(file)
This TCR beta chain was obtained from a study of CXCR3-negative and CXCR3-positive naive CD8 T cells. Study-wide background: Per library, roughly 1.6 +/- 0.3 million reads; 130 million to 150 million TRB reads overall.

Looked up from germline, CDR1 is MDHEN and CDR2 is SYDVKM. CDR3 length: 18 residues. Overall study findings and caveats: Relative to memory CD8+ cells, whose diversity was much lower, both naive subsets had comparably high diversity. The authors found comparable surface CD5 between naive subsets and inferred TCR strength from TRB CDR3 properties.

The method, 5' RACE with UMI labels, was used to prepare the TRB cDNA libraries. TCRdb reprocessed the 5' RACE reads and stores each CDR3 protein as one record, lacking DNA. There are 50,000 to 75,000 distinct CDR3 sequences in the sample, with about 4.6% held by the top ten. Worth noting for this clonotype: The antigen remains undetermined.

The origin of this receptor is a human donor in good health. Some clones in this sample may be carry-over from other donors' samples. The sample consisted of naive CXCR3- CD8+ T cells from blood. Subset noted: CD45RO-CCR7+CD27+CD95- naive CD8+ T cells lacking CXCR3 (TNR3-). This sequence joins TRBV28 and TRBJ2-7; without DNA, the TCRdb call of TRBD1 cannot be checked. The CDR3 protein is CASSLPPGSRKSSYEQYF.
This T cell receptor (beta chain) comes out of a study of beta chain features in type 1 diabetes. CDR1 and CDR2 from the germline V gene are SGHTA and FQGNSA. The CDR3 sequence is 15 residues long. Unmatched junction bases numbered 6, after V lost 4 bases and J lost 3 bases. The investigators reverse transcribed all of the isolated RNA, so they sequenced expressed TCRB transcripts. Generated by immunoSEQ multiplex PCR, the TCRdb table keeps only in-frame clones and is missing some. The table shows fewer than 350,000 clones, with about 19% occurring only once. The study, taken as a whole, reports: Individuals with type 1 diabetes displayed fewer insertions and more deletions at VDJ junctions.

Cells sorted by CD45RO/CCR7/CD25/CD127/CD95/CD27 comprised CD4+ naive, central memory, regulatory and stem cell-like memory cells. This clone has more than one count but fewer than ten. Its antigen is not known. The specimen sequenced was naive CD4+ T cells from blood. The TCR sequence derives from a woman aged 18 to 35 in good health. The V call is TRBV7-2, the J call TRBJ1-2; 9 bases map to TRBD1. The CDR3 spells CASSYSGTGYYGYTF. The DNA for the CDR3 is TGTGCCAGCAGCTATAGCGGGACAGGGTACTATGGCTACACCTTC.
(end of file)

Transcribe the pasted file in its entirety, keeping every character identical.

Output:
This TCR beta chain was obtained from a study of CXCR3-negative and CXCR3-positive naive CD8 T cells. Study-wide background: Per library, roughly 1.6 +/- 0.3 million reads; 130 million to 150 million TRB reads overall.

Looked up from germline, CDR1 is MDHEN and CDR2 is SYDVKM. CDR3 length: 18 residues. Overall study findings and caveats: Relative to memory CD8+ cells, whose diversity was much lower, both naive subsets had comparably high diversity. The authors found comparable surface CD5 between naive subsets and inferred TCR strength from TRB CDR3 properties.

The method, 5' RACE with UMI labels, was used to prepare the TRB cDNA libraries. TCRdb reprocessed the 5' RACE reads and stores each CDR3 protein as one record, lacking DNA. There are 50,000 to 75,000 distinct CDR3 sequences in the sample, with about 4.6% held by the top ten. Worth noting for this clonotype: The antigen remains undetermined.

The origin of this receptor is a human donor in good health. Some clones in this sample may be carry-over from other donors' samples. The sample consisted of naive CXCR3- CD8+ T cells from blood. Subset noted: CD45RO-CCR7+CD27+CD95- naive CD8+ T cells lacking CXCR3 (TNR3-). This sequence joins TRBV28 and TRBJ2-7; without DNA, the TCRdb call of TRBD1 cannot be checked. The CDR3 protein is CASSLPPGSRKSSYEQYF.
This T cell receptor (beta chain) comes out of a study of beta chain features in type 1 diabetes. CDR1 and CDR2 from the germline V gene are SGHTA and FQGNSA. The CDR3 sequence is 15 residues long. Unmatched junction bases numbered 6, after V lost 4 bases and J lost 3 bases. The investigators reverse transcribed all of the isolated RNA, so they sequenced expressed TCRB transcripts. Generated by immunoSEQ multiplex PCR, the TCRdb table keeps only in-frame clones and is missing some. The table shows fewer than 350,000 clones, with about 19% occurring only once. The study, taken as a whole, reports: Individuals with type 1 diabetes displayed fewer insertions and more deletions at VDJ junctions.

Cells sorted by CD45RO/CCR7/CD25/CD127/CD95/CD27 comprised CD4+ naive, central memory, regulatory and stem cell-like memory cells. This clone has more than one count but fewer than ten. Its antigen is not known. The specimen sequenced was naive CD4+ T cells from blood. The TCR sequence derives from a woman aged 18 to 35 in good health. The V call is TRBV7-2, the J call TRBJ1-2; 9 bases map to TRBD1. The CDR3 spells CASSYSGTGYYGYTF. The DNA for the CDR3 is TGTGCCAGCAGCTATAGCGGGACAGGGTACTATGGCTACACCTTC.